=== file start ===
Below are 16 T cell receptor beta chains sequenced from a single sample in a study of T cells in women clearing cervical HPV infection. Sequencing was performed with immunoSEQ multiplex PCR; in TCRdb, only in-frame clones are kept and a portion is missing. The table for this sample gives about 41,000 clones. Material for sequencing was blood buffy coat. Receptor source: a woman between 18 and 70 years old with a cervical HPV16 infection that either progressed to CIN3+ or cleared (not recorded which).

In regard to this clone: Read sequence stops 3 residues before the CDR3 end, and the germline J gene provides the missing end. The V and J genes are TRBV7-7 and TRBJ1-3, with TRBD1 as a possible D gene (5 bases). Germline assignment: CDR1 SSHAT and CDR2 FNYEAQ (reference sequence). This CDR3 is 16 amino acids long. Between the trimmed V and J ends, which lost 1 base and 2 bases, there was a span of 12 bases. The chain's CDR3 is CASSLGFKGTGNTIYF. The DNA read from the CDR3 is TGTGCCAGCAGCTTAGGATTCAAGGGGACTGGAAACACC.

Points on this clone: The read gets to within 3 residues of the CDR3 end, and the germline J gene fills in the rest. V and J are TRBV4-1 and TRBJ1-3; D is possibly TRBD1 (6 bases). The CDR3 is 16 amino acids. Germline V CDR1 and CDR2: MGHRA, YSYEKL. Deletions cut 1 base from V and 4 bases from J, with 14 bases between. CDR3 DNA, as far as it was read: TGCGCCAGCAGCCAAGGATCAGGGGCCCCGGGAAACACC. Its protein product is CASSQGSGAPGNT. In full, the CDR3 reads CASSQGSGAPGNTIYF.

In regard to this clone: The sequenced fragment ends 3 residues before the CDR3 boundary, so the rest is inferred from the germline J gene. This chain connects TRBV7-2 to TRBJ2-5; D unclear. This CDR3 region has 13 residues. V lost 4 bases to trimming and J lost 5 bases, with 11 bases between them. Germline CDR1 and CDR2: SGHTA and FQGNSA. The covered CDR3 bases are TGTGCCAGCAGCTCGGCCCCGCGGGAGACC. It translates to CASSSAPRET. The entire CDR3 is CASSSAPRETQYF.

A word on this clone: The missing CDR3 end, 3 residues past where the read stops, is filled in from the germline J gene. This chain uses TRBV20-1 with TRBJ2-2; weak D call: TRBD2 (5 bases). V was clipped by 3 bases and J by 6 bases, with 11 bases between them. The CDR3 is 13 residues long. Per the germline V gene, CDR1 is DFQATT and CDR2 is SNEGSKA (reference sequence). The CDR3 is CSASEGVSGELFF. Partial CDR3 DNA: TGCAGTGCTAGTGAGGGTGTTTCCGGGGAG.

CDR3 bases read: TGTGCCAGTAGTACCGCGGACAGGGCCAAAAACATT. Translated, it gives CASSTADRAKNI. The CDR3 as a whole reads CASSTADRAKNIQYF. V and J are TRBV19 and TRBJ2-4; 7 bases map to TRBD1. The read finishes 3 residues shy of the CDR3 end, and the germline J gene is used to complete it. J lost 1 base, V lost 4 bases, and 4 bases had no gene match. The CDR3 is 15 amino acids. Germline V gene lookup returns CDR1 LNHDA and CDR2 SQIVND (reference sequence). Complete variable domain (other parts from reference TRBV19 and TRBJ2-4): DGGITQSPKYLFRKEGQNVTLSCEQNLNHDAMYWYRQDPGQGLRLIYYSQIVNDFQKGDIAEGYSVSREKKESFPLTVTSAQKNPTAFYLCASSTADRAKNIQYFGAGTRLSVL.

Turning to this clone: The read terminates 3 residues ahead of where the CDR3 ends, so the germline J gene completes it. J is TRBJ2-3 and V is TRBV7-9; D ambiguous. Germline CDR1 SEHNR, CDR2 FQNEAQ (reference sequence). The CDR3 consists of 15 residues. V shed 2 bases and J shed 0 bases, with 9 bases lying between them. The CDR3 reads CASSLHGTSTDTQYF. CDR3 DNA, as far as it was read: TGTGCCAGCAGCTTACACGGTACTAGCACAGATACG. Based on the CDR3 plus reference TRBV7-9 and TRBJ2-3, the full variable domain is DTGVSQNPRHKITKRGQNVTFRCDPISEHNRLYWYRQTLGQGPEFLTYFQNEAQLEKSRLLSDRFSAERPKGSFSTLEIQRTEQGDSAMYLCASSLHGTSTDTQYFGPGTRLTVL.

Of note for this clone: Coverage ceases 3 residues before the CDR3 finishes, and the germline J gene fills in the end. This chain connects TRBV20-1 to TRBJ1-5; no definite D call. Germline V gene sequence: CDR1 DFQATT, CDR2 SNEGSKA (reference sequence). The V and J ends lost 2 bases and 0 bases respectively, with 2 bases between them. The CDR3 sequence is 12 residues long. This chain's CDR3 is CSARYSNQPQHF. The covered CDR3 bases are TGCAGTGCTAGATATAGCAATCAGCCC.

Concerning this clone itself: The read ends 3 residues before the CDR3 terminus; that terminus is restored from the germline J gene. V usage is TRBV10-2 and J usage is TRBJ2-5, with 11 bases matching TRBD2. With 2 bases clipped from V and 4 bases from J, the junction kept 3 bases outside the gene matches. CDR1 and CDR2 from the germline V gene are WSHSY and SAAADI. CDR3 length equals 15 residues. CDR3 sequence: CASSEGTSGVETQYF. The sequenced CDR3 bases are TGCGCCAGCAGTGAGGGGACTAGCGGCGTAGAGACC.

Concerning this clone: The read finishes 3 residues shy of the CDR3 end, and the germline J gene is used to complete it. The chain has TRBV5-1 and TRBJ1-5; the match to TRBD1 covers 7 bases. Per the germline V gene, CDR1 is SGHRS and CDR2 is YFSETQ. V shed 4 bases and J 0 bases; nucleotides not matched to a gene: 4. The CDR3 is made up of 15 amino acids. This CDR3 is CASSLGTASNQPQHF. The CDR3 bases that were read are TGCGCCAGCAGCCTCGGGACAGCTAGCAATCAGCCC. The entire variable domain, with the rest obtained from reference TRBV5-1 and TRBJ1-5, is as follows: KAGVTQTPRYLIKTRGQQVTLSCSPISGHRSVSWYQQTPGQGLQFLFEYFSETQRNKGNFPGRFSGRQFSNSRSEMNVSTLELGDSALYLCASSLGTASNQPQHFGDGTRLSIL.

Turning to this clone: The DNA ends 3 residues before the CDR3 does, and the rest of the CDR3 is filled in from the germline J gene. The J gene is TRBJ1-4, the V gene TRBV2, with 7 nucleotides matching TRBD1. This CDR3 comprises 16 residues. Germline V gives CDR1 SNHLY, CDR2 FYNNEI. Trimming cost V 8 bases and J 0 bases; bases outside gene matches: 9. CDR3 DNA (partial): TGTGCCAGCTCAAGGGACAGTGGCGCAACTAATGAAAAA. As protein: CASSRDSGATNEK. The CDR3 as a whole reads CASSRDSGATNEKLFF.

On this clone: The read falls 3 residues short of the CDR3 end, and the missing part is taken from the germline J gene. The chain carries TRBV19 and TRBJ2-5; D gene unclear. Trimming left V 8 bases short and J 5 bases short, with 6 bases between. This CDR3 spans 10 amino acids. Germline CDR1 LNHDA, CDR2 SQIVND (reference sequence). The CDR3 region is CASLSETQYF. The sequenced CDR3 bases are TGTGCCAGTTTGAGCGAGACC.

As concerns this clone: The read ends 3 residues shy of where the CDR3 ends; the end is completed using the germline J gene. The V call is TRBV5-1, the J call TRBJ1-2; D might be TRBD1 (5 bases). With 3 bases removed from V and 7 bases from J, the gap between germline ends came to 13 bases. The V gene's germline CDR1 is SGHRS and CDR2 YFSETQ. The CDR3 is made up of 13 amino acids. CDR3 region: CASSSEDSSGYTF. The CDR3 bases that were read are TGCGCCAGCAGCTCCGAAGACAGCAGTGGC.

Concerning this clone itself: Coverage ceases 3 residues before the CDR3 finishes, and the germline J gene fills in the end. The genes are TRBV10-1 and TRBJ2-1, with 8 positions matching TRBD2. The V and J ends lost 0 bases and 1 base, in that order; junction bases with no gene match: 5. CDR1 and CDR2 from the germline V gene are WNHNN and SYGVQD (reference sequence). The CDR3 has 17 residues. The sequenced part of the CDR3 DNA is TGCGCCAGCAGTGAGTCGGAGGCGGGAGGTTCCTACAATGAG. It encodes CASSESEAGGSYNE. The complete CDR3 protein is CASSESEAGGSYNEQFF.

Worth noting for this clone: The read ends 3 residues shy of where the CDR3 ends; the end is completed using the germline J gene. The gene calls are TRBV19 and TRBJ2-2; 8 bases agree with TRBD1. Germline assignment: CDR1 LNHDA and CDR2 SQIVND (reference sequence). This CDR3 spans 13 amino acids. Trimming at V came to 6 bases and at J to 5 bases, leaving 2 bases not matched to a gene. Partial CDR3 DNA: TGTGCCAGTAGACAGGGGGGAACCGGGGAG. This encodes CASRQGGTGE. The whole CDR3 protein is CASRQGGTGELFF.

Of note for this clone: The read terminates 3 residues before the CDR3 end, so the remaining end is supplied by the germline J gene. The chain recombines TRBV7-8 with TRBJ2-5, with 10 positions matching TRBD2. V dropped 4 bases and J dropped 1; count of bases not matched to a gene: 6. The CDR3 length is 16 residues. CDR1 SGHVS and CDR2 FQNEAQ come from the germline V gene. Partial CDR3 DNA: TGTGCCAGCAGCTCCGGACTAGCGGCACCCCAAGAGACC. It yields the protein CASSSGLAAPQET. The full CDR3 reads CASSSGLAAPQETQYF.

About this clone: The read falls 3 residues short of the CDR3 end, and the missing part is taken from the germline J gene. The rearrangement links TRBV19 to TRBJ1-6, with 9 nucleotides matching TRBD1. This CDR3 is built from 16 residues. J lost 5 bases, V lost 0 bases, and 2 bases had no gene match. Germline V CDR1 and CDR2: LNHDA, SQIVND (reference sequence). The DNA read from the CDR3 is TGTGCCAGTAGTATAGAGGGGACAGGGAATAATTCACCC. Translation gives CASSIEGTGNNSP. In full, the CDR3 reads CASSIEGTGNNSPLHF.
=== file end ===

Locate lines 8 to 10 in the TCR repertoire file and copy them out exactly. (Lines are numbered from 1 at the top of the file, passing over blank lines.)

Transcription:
Of note for this clone: Coverage ceases 3 residues before the CDR3 finishes, and the germline J gene fills in the end. This chain connects TRBV20-1 to TRBJ1-5; no definite D call. Germline V gene sequence: CDR1 DFQATT, CDR2 SNEGSKA (reference sequence). The V and J ends lost 2 bases and 0 bases respectively, with 2 bases between them. The CDR3 sequence is 12 residues long. This chain's CDR3 is CSARYSNQPQHF. The covered CDR3 bases are TGCAGTGCTAGATATAGCAATCAGCCC.

Concerning this clone itself: The read ends 3 residues before the CDR3 terminus; that terminus is restored from the germline J gene. V usage is TRBV10-2 and J usage is TRBJ2-5, with 11 bases matching TRBD2. With 2 bases clipped from V and 4 bases from J, the junction kept 3 bases outside the gene matches. CDR1 and CDR2 from the germline V gene are WSHSY and SAAADI. CDR3 length equals 15 residues. CDR3 sequence: CASSEGTSGVETQYF. The sequenced CDR3 bases are TGCGCCAGCAGTGAGGGGACTAGCGGCGTAGAGACC.

Concerning this clone: The read finishes 3 residues shy of the CDR3 end, and the germline J gene is used to complete it. The chain has TRBV5-1 and TRBJ1-5; the match to TRBD1 covers 7 bases. Per the germline V gene, CDR1 is SGHRS and CDR2 is YFSETQ. V shed 4 bases and J 0 bases; nucleotides not matched to a gene: 4. The CDR3 is made up of 15 amino acids. This CDR3 is CASSLGTASNQPQHF. The CDR3 bases that were read are TGCGCCAGCAGCCTCGGGACAGCTAGCAATCAGCCC. The entire variable domain, with the rest obtained from reference TRBV5-1 and TRBJ1-5, is as follows: KAGVTQTPRYLIKTRGQQVTLSCSPISGHRSVSWYQQTPGQGLQFLFEYFSETQRNKGNFPGRFSGRQFSNSRSEMNVSTLELGDSALYLCASSLGTASNQPQHFGDGTRLSIL.